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Publication numberUS3119787 A
Publication typeGrant
Publication dateJan 28, 1964
Filing dateMay 25, 1959
Publication numberUS 3119787 A, US 3119787A, US-A-3119787, US3119787 A, US3119787A
InventorsDavid A. Buckley
Export CitationBiBTeX, EndNote, RefMan
External Links: USPTO, USPTO Assignment, Espacenet
Block copolymers of polycarbonates
US 3119787 A
Abstract  available in
Images(5)
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Claims  available in
Description  (OCR text may contain errors)

United States Patent M 3,119,787 BLOCK COPOLYMERS 0F POLYCARBONATES FRGM BllSPHENQL A AND TETRACHLORO- BISPHENGL A Thomas M. Laakso and David A. Buckley, Rochester,

N.Y., assignors to Eastman Kodak Company, Rochester, N.Y., a corporation of New Jersey No Drawing. Filed May 25, 1959, Ser. No. 815,273 4 Claims. (Cl. 260-47) This invention relates to an improved polycarbonate of tetrachlorobisphenol A which is essentially composed of alternating blocks having structures composed of (I) recurring units from tetrachlorobisphenol A and (II) recurring units from bisphenol A wherein from about 15 of 35 mole percent of the recurring units are derived from bisphenol A. This invention also relates to a process for preparing these block polymers. These block polymers are characterized by having high heat softening temperatures, a high Youngs Modulus of elasticity and a high degree of flexibility. Useful photographic elements are also included in this invention wherein a film of the improved polycarbonate supports a coating of light-sensitive emulsion.

The preparation of polycarbonates of the general class with which this invention is concerned is well known in the art. A number of patents have been issued in the last few years describing polycarbonates prepared from bisphenol A and from tetrachlorobisphenol A. Among the prior art are various articles in the literature concerning this subject including an article by Schnell as to polycarbonates as a new group of plastics and the preparation and properties of aromatic polyesters of carbonic acid, Angewandte Chemie, 68: 633-660, No. 20, October 21, 1956.

An object of this invention is to provide an especially valuable improved polycarbonate predominantly derived from tetrachlorobisphenol A which has quite unusual properties which are unexpected in view of the prior art.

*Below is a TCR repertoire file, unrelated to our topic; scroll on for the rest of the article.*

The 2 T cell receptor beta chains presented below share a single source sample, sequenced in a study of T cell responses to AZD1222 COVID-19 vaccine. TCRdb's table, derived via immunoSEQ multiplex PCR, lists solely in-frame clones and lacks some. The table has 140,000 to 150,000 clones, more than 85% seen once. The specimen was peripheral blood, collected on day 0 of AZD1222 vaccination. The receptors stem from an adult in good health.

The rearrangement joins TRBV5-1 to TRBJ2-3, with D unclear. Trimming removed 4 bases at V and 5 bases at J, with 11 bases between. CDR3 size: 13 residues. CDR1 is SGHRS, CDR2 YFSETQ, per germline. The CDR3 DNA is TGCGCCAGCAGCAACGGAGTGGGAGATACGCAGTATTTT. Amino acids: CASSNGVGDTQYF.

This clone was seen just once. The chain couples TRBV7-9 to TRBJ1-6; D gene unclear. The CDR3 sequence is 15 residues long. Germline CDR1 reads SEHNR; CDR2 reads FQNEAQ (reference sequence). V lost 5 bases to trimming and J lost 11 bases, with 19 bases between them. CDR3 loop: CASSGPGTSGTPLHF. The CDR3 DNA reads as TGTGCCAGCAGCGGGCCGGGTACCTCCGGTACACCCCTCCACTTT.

A further object of this invention is to provide a process for preparing such improved polycarbonates which are characterized by a block structure.

A further object of this invention is to provide photographic elements comprising a film support prepared from the improved polycarbonates provided by this invention and coated with a light-sensitive silver halide photographic emulsion.

Other objects Will become apparent elsewhere herein.

According to a preferred embodiment of this invention there is provided an improved polycarbonate of tetrachlorobisphenol A consisting of a highly polymeric block copolymer having an inherent viscosity of from about 0.5 to about 3.5 essentially composed of alternating blocks having the structures:

1. Blocks composed of from about 3 to about 50 recurring units having the following formula (A):

and

II. Blocks composed of about 3 to about 50 recurring units having the following formula (B):

wherein from about 15 to 35 mole percent of said block copolymer is composed of said units having formula (B),

3,ll9,787 Patented Jan. 28, 1954 said block polymer being characterized by having a heat softening temperature in the range of from about 180- 240 (1., having a Youngs Modulus of elasticity for film which is substantially as great as for the hornopolymer of units of formula (A) and at least about 30,000 kg./sq. cm., and having a flexibility measured by the M.I.T. folds test at least about 3 times greater than for the homopolymer of units of formula (A) and at least about 50.